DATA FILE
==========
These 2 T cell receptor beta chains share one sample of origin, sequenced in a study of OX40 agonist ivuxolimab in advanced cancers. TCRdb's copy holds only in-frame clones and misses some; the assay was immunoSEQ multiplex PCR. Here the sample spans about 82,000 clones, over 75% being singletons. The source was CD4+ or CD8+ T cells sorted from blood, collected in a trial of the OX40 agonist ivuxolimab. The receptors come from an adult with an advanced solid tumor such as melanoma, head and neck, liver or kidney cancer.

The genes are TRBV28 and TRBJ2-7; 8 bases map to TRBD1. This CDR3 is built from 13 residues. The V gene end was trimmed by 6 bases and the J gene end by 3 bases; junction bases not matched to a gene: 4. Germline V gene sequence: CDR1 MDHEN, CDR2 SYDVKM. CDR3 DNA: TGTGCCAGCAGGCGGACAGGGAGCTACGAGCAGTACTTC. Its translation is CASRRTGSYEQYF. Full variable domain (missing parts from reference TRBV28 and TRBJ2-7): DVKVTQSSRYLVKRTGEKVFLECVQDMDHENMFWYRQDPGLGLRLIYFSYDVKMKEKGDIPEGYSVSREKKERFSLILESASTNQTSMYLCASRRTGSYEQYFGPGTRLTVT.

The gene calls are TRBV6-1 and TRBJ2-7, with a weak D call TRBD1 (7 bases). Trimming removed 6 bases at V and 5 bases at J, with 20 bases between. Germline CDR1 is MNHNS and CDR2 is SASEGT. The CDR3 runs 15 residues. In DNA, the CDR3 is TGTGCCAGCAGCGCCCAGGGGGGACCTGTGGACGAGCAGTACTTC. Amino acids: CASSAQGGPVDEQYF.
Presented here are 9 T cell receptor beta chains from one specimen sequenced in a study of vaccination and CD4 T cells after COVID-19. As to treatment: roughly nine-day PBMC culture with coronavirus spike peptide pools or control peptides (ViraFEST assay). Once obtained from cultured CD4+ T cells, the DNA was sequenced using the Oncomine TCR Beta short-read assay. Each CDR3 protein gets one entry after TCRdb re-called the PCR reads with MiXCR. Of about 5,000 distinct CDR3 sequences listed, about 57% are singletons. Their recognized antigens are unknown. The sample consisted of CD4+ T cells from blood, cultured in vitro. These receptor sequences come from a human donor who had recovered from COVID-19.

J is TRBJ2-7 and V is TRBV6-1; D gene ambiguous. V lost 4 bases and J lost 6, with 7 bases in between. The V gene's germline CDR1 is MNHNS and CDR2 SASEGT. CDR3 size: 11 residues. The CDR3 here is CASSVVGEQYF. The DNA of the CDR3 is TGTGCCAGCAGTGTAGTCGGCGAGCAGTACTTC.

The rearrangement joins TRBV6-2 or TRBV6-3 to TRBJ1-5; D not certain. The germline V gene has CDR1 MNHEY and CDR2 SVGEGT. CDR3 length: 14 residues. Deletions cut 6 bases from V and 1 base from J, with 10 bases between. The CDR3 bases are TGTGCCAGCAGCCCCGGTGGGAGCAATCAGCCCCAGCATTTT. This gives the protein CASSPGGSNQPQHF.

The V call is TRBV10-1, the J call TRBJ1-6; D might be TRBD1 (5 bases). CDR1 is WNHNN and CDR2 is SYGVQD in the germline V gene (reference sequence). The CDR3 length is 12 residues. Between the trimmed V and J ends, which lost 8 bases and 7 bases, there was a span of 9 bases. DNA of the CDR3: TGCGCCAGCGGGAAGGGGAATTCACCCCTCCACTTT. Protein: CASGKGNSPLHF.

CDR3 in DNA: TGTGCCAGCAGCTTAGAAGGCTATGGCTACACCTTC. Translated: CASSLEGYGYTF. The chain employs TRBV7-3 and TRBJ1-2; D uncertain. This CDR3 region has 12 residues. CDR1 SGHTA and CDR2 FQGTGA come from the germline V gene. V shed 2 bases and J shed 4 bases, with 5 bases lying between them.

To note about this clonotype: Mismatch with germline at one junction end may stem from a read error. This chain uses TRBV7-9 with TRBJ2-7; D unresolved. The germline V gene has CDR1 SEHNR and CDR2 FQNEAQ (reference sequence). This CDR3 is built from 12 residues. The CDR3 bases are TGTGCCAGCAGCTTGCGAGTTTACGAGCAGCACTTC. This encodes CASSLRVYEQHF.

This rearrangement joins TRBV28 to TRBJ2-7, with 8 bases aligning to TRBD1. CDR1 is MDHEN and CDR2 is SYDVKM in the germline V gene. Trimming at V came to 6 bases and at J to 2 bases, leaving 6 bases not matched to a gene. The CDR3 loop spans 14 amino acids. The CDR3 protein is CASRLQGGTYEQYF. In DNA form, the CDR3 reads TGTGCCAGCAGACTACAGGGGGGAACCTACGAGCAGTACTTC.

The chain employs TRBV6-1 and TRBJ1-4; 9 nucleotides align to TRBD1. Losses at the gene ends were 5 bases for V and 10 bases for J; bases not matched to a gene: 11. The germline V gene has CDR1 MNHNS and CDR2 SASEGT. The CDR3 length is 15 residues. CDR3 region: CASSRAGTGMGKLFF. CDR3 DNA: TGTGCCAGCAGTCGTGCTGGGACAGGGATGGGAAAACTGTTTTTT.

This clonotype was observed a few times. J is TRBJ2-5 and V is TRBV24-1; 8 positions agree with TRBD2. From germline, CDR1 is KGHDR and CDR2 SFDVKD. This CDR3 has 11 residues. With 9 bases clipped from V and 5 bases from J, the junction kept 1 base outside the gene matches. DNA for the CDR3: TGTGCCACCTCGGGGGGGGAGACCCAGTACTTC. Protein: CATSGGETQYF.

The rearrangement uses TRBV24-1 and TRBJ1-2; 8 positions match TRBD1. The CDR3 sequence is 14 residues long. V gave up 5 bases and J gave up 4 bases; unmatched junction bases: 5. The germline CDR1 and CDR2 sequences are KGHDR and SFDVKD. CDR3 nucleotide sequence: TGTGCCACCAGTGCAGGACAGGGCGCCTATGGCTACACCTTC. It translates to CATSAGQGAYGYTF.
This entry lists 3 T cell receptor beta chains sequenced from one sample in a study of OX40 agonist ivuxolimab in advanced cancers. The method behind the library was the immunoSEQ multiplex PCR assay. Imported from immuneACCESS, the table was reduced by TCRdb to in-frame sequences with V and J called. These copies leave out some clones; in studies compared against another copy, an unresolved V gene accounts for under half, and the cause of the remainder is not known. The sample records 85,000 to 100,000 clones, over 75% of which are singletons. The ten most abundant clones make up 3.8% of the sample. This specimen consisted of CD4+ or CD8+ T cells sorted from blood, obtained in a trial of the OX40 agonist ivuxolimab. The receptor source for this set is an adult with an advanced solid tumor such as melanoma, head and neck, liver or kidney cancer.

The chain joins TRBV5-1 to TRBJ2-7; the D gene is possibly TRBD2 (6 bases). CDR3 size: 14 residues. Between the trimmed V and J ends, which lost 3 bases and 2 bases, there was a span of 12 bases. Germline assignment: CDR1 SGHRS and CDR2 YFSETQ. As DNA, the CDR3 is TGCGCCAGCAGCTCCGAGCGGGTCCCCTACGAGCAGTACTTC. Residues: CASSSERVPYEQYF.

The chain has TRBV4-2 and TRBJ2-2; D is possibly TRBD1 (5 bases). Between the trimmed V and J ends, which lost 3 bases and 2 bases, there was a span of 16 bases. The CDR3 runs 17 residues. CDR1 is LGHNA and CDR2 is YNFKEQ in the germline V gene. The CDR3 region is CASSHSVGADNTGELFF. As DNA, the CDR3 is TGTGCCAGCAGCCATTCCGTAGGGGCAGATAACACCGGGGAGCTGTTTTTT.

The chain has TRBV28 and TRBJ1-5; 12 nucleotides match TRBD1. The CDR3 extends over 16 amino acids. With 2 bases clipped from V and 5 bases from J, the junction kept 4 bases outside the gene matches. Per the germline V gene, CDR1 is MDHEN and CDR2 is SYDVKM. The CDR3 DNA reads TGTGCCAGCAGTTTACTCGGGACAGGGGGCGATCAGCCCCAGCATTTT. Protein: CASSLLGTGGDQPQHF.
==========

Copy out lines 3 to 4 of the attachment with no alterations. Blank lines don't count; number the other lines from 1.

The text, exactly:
The gene calls are TRBV6-1 and TRBJ2-7, with a weak D call TRBD1 (7 bases). Trimming removed 6 bases at V and 5 bases at J, with 20 bases between. Germline CDR1 is MNHNS and CDR2 is SASEGT. The CDR3 runs 15 residues. In DNA, the CDR3 is TGTGCCAGCAGCGCCCAGGGGGGACCTGTGGACGAGCAGTACTTC. Amino acids: CASSAQGGPVDEQYF.
Presented here are 9 T cell receptor beta chains from one specimen sequenced in a study of vaccination and CD4 T cells after COVID-19. As to treatment: roughly nine-day PBMC culture with coronavirus spike peptide pools or control peptides (ViraFEST assay). Once obtained from cultured CD4+ T cells, the DNA was sequenced using the Oncomine TCR Beta short-read assay. Each CDR3 protein gets one entry after TCRdb re-called the PCR reads with MiXCR. Of about 5,000 distinct CDR3 sequences listed, about 57% are singletons. Their recognized antigens are unknown. The sample consisted of CD4+ T cells from blood, cultured in vitro. These receptor sequences come from a human donor who had recovered from COVID-19.